A Decidedly Immodest Proposal for Israeli-Palestinian Peace
Radical, but not as radical as “A Modest Proposal” of Jonathan Swift.
Israel came into existence in 1948. While the strife between Jewish settlements and Palestinian backlash began well before then, it is convenient to date this Middle East conflict from that date. Sixty-six years is a long time. And efforts to quell that dispute go back nearly that far, with the United States seriously involved as mediator, up to the level of the president. The most recent chapter has had Secretary of State John Kerry lavish an inordinate amount of time and energy to what is euphemistically called the peace process, only to have both sides contribute to its abandonment, at least for now.
The fact is, no solution is in sight, neither the sensible two-state one nor any other. It is not overwhelmingly difficult for a knowledgeable third party to spell out a reasonable end-state that is reasonably fair to both sides, one that could be agreed to by reasonable leaders of both sides. Although Israelis and Palestinians differ in culture and religion, these “deeper” divisions are not the main stumbling block on the path to a solution. That was the case in the long strife in Northern Ireland, which thankfully, was finally resolved. Most of the issues that divide the present adversaries might be called “pragmatic”: who gets what land, how are the settlements dealt with, what will be the role of Jerusalem and more. The so-called right to return (sixty years later!) is a harder and more fundamental question, though I have no doubt that a reasonable solution can be devised even for this issue. Indeed, I would guess that in the file cabinet of Martin Indyk—and of some others—can be found more than a sketch for a final solution, an expression that ought once again be allowed to take on its ordinary meaning, as the German “Endlösung” from which it derives should not be.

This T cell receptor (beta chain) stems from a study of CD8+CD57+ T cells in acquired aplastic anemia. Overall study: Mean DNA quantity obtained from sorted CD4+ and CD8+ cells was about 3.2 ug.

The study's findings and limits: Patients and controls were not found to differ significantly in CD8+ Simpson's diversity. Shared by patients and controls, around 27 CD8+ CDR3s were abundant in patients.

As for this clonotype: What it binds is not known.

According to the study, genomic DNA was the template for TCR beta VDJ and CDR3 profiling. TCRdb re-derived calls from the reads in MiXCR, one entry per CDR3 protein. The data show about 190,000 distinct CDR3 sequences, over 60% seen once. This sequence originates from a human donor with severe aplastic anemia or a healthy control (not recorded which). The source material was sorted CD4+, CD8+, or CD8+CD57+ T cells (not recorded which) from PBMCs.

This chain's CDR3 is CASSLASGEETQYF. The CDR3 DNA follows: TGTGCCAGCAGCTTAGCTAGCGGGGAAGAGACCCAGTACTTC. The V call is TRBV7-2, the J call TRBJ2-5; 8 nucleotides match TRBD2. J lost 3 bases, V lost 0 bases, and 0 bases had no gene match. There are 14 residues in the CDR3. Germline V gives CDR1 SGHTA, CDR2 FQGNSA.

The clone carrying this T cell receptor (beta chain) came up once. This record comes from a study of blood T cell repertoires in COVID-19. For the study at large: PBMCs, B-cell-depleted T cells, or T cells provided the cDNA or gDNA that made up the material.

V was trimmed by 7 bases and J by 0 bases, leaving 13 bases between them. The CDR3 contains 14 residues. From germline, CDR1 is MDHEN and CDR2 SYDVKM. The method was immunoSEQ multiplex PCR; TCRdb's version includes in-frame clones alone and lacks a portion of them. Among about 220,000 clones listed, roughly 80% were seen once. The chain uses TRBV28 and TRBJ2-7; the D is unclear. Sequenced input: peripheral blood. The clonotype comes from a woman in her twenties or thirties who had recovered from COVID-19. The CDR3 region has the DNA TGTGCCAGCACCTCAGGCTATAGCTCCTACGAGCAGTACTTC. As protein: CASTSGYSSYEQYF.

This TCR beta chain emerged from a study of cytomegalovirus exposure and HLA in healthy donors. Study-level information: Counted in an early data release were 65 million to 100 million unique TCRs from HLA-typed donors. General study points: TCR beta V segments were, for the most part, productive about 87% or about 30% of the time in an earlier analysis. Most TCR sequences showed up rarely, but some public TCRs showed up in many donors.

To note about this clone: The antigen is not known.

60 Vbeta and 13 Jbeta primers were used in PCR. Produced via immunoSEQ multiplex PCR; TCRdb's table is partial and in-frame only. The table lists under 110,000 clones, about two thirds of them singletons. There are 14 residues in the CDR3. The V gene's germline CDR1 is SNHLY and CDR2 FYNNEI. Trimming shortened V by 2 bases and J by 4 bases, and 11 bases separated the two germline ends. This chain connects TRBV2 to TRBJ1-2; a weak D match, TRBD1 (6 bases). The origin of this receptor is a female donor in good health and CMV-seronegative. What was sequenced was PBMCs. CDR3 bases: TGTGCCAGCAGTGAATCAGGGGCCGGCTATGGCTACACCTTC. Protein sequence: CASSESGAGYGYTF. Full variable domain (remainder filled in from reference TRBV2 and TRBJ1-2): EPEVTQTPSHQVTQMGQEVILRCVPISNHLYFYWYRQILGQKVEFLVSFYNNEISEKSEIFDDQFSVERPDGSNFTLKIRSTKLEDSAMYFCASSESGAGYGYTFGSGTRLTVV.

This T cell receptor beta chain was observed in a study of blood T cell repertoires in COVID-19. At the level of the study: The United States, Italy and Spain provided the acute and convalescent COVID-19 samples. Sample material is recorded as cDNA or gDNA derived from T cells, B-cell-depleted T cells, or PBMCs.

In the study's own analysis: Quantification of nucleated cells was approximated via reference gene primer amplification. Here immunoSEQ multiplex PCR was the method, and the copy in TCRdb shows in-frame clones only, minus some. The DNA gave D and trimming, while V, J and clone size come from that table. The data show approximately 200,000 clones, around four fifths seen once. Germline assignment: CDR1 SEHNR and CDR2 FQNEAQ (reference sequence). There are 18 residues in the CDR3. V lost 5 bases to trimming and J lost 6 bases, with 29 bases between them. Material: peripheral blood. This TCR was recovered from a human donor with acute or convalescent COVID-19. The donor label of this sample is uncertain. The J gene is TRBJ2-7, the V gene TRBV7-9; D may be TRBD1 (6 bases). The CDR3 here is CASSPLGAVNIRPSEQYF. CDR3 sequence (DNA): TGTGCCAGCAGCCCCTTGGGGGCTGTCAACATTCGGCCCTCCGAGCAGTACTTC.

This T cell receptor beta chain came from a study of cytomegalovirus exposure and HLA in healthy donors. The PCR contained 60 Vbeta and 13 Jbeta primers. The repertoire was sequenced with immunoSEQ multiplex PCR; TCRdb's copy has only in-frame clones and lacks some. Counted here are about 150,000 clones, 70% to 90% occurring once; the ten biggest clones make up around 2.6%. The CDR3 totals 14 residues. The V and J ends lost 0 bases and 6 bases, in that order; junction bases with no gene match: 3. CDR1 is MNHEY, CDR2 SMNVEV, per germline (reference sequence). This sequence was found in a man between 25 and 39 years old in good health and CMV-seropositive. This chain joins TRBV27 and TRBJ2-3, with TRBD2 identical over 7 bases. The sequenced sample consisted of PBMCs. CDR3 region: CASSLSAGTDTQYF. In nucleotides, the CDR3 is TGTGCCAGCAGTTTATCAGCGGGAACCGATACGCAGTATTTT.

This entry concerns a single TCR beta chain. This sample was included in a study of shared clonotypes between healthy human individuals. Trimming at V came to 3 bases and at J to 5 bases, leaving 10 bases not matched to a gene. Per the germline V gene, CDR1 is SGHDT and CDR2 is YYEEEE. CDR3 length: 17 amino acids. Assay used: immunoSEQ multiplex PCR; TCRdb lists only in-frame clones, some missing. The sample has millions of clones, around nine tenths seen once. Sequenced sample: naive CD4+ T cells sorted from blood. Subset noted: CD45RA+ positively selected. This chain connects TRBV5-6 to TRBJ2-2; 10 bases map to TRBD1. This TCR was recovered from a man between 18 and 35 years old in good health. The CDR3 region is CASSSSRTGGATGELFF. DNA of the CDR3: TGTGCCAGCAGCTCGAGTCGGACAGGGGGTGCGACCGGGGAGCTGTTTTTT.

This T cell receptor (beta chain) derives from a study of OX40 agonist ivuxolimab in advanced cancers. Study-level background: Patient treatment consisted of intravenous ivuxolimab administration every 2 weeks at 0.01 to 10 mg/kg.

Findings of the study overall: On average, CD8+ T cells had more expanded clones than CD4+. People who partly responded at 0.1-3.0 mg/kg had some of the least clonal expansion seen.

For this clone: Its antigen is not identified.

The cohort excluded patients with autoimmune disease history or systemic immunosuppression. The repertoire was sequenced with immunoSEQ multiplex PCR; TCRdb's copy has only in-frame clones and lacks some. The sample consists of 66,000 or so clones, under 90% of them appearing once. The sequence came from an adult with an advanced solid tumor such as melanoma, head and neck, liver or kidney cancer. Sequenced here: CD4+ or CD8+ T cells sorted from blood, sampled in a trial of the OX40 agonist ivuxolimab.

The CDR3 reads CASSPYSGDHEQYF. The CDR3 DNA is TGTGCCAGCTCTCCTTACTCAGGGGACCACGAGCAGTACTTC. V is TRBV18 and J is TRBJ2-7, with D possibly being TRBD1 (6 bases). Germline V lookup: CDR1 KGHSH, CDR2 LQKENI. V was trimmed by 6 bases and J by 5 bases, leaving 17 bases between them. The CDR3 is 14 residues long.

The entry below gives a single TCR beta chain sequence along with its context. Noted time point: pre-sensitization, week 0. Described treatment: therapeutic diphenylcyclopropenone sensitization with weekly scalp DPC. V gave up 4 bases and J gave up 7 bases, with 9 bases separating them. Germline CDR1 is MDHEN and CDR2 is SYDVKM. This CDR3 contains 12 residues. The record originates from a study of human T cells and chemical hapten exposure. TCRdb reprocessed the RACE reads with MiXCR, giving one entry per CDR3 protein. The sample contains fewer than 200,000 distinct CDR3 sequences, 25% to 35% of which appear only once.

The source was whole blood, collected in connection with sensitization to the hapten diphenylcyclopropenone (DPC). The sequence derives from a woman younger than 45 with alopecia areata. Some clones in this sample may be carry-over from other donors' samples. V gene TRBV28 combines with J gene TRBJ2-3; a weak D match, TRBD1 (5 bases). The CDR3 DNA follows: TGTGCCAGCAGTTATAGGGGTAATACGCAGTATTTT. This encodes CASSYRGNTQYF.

“Where there’s a will, there is a way” is an old saying. And it is often true and, I believe, it is true in this case. What do you do when there is a lack of will—on both sides, in my view? There are two “traditional” ways to improve the direction of a will; they are euphemistically called the carrot and the stick. The carrot has been implicitly (and probably explicitly) in operation in all the negotiations sponsored by the United States. It is my firm belief that it is time for the stick.
I will now propose a scheme by which the stick should be wielded, though it should be understood that what I will put forward is only a scheme, a conceptual model; I am far too ignorant of the relevant circumstances to put forward an actual plan. I have no fear, however, that you, dear reader, will get the idea.
The immodest proposal rests on the assumption that the United States provides substantial aid both to Israel and to the Palestinians. Big bucks, I am certain. Further, it assumes that an outline of a proposed final solution can be taken out of Mr. Indyk’s file cabinet and that it can be made public. This document should be given to the negotiators and their bosses, as a starting point for them to make the changes that both sides can agree on. Others will know better whether a “neutral” third person, presumably American, should be present during some or all of the discussion; I suspect that the answer to that is “yes.”
Now for the wrinkle, the stick. If an agreement is reached at the end of six months: bravo! If that is not the case, American aid to both sides will be reduced by 15% from what it was during the last full year. If not after another four months, aid goes down by another 15% and so after another four months and yet again for two more four month periods. That takes us to 22 months of unsuccessful talking, with only 25% of the last full-aid year remaining. After that the two sides should be left to stew until they see the light.
I realize this is a big stick and that it will cause a mega-sized ruckus. It will alienate the vast majority of Jewish voters, though there are some, like me, who will applaud. But President Obama will not run for office during or at the end of this period of coercion and the 2016 presidential candidates of both parties can repudiate this scheme and rightly say they had no say in the matter. Whether the scheme is successful or not, history will celebrate Mr. Obama if it works or it will give him high marks for trying. Going on for the next couple of decades the way the last have gone should not be an option.